Golf sage Gary Player gave some downright medieval dating advice to Rory McIlroy, like find a wife “that makes all the sacrifices” necessary for him to be the best golfer in the world. Assuming McIlroy is distracted by girlfriend/tennis superstar Caroline Wozniacki, and this lies at the heart of his recent struggles on the golf course, Player emphasized a supportive wife is what McIlroy should look for, and perhaps in a fellow professional athlete is not the best place to look for her.
This is sound advice from a bygone era. But, as is feminists’ wont when it comes to wisdom, ESPN’s Sarah Spain objects:
While there’s nothing wrong with women who choose to eschew careers of their own in order to support their spouses, the expectation that a wife should act solely as support system is an antiquated one.
Half a century ago, women were far more likely to devote themselves wholly to helping their husbands fulfill their passions and pursuits. For many of today’s women, and I imagine Wozniacki is one of them, living to serve the career goals of someone else isn’t enough.
“Someone else” or a partner for life? In the case of the latter, the wife’s sacrifices don’t seem so terrible. In a partnership, the sacrifices might actually be rewarding, especially if she loves him and he loves her.
Spain’s rote caricature of the ’50s wife, “living to serve the career goals of someone else,” proves nothing goes without saying anymore. Of course wives are more than supporters of their husbands’ careers. Is an explanation even necessary?
By warning that McIlroy has “got to find the right wife, and beauty is not the answer,” [Player] implies that Wozniacki’s beauty must be the draw. Never mind that she’s a successful athlete, spokeswoman and role model, and a cultured, worldly polyglot (she speaks eight languages and is fluent in three). Never mind that her understanding of the demands of a professional athlete might make her an ideal match.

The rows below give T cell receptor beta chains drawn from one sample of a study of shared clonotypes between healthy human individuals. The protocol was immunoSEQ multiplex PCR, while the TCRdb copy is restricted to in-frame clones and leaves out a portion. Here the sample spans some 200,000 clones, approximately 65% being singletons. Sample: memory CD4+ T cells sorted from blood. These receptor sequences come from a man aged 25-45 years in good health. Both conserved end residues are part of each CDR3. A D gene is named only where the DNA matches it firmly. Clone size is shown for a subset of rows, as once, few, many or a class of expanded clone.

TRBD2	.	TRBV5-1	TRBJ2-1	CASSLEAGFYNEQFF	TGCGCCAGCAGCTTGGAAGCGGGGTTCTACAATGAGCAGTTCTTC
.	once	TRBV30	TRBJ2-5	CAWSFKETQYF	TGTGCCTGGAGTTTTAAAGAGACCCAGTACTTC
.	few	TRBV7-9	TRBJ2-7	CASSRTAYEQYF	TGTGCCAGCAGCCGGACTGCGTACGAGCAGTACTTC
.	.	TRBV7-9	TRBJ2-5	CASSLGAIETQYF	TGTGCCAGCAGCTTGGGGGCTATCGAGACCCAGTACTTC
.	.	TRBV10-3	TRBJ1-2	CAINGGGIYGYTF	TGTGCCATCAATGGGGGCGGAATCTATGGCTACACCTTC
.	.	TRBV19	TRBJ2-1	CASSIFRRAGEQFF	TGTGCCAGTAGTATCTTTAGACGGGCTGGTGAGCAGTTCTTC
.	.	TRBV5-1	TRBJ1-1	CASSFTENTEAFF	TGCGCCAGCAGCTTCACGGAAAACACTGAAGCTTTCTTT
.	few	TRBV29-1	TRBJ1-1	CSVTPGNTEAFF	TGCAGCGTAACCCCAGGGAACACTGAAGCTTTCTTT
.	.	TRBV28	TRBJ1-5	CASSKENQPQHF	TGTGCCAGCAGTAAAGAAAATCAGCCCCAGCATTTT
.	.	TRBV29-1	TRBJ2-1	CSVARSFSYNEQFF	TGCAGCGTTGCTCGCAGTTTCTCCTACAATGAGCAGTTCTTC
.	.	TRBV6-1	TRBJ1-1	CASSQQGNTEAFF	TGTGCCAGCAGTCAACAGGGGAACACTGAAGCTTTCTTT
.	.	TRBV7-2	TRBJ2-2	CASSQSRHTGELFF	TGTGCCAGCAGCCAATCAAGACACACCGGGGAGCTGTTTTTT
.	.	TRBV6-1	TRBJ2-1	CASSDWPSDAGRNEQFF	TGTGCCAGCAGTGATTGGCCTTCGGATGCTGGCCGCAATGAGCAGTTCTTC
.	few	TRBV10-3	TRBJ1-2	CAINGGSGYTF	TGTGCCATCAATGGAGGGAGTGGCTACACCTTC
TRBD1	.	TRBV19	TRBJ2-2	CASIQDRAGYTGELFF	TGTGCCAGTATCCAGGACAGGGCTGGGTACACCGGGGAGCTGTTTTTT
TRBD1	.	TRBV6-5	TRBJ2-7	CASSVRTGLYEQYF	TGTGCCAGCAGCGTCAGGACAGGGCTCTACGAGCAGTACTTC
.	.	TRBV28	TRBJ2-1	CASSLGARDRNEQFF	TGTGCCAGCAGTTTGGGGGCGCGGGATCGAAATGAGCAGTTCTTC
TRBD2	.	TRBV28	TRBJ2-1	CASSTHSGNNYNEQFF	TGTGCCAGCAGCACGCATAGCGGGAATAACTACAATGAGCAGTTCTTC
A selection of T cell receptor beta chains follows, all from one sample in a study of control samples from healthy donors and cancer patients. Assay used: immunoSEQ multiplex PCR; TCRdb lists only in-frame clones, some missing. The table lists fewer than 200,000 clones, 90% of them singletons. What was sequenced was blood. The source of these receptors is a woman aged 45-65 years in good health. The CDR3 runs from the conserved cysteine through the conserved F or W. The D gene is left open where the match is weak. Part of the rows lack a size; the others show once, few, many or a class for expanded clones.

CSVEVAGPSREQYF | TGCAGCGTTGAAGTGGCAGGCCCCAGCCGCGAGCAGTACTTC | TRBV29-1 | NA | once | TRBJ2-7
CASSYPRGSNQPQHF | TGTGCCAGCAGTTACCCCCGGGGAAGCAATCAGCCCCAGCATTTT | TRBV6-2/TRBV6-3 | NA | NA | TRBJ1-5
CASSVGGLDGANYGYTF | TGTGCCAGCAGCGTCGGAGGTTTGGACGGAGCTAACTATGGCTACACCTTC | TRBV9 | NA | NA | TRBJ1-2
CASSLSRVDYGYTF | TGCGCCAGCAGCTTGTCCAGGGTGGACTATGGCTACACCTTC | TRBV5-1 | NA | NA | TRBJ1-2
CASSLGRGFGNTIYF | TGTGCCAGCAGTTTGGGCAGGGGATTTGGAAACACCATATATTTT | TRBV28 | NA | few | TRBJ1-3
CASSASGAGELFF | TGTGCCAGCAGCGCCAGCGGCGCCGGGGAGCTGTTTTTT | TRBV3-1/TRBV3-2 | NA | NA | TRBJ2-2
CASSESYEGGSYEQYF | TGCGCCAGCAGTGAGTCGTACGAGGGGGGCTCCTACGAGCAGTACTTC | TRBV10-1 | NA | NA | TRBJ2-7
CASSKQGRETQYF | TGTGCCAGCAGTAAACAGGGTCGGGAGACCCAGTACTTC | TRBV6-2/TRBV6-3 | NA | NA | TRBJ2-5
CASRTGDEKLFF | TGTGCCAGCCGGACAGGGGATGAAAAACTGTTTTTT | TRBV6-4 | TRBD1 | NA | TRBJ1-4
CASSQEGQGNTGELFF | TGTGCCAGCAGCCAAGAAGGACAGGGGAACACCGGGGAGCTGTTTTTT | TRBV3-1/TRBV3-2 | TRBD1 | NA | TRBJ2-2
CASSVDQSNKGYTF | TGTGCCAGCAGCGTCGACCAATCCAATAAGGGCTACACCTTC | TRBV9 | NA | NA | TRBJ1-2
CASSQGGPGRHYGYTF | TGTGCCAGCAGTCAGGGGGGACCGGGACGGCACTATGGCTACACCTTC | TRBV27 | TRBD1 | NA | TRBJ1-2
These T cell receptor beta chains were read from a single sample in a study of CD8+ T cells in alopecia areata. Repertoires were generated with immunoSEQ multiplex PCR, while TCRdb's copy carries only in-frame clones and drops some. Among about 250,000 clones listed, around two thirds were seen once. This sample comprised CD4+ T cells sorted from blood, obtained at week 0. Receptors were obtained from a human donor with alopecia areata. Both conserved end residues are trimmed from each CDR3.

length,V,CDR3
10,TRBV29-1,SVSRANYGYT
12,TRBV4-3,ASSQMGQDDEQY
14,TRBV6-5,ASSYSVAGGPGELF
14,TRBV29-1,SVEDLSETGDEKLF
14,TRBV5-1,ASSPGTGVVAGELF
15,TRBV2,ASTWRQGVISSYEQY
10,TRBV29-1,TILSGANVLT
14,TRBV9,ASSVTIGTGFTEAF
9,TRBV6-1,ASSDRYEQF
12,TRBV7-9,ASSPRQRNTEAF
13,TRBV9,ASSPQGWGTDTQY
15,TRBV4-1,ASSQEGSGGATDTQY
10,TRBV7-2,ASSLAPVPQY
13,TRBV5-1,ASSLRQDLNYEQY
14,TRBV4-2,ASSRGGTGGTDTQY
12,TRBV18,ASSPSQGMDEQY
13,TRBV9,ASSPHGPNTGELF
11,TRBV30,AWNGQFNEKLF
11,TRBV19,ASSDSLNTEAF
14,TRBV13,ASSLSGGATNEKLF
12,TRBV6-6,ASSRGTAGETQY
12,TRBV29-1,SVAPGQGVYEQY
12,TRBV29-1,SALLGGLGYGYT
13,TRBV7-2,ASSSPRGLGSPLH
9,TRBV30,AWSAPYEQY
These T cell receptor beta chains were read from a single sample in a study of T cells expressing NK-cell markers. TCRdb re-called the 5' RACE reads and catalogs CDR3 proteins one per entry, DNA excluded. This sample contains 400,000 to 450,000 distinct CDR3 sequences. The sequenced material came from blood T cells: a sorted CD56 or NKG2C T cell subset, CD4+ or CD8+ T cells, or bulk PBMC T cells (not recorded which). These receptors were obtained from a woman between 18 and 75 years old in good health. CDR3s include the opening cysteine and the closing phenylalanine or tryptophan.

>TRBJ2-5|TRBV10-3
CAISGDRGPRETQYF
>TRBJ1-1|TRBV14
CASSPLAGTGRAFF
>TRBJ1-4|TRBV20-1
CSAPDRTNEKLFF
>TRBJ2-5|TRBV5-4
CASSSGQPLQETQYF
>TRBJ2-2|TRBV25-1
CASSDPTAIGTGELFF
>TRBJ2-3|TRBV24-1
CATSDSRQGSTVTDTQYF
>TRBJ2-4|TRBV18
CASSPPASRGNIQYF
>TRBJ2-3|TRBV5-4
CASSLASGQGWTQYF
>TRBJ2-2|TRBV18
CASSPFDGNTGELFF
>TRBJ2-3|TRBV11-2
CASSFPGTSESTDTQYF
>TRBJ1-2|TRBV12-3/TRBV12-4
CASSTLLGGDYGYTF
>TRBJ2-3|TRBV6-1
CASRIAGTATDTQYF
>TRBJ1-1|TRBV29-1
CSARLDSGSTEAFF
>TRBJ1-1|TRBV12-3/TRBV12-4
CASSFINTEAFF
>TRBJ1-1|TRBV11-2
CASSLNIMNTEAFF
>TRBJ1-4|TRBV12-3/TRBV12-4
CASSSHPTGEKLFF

Player actually does not imply Wozniacki’s beauty must be the draw. He implies beauty can overshadow wifely qualities, or lack thereof. Spain gives us a rundown of Wozniacki’s CV, as if—a big if—“spokeswoman” and “speaks eight languages” mattered at all to McIlroy in winnowing the field of eligible bachelorettes to one. These credentials impress employers, not boyfriends.
Of all people Spain, pictured left, should grasp the concept of a woman’s strengths beyond her resumé. How could Wozniacki’s beauty not have been the draw, at least at first, when we know, according to McIlroy’s ex, he “fancied” Wozniacki before he’d even met her?
Spain commits her gravest error when she writes, “[Wozniacki’s] understanding of the demands of a professional athlete might make her an ideal match.” If this were true, why do pop stars and movie stars so frequently fall out of love with each other? Having so much in common, traveling in the same elite circles, do they not make “an ideal match”? No. Understanding someone’s needs is one thing, but meeting them is quite another. Given the level of commitment their careers require of them, it’s likely neither McIlroy nor Wozniacki adequately meet the other’s needs. That’s a practical concern, one McIlroy would be wise to take account of.
The gist of Gary Player’s advice wasn’t to blame Wozniacki for distracting McIlroy. It wasn’t to criticize women for being more career-oriented than they used to be (more out of necessity than real desire). It was to challenge McIlroy to prioritize golf in his life, because he has the potential to become one of the all-time greats. That means it will be more than his wife making sacrifices; it will be him, too.